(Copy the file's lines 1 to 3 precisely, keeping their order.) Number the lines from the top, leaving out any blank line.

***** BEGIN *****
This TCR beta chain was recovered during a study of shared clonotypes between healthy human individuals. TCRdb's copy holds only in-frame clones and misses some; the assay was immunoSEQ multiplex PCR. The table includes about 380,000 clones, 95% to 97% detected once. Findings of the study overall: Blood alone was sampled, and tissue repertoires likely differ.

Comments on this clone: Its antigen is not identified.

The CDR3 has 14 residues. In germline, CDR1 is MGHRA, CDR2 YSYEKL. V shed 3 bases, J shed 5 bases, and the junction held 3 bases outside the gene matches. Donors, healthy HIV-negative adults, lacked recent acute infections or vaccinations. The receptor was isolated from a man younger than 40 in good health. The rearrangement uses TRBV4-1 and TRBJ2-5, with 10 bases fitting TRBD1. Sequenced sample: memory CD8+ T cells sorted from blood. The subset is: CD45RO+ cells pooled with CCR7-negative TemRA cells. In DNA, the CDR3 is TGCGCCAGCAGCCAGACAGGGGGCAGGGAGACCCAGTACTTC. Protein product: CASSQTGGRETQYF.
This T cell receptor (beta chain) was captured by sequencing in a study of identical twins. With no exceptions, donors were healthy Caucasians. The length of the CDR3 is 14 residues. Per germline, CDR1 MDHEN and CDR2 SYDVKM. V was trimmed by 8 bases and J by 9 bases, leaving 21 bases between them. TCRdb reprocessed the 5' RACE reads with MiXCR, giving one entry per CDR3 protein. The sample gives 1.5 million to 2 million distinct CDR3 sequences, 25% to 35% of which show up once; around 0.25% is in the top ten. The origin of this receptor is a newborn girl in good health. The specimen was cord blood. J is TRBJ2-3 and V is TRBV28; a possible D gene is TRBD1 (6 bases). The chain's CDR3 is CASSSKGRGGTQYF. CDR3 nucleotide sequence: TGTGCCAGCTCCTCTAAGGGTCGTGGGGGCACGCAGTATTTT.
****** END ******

This TCR beta chain was recovered during a study of shared clonotypes between healthy human individuals. TCRdb's copy holds only in-frame clones and misses some; the assay was immunoSEQ multiplex PCR. The table includes about 380,000 clones, 95% to 97% detected once. Findings of the study overall: Blood alone was sampled, and tissue repertoires likely differ.

Comments on this clone: Its antigen is not identified.

The CDR3 has 14 residues. In germline, CDR1 is MGHRA, CDR2 YSYEKL. V shed 3 bases, J shed 5 bases, and the junction held 3 bases outside the gene matches. Donors, healthy HIV-negative adults, lacked recent acute infections or vaccinations. The receptor was isolated from a man younger than 40 in good health. The rearrangement uses TRBV4-1 and TRBJ2-5, with 10 bases fitting TRBD1. Sequenced sample: memory CD8+ T cells sorted from blood. The subset is: CD45RO+ cells pooled with CCR7-negative TemRA cells. In DNA, the CDR3 is TGCGCCAGCAGCCAGACAGGGGGCAGGGAGACCCAGTACTTC. Protein product: CASSQTGGRETQYF.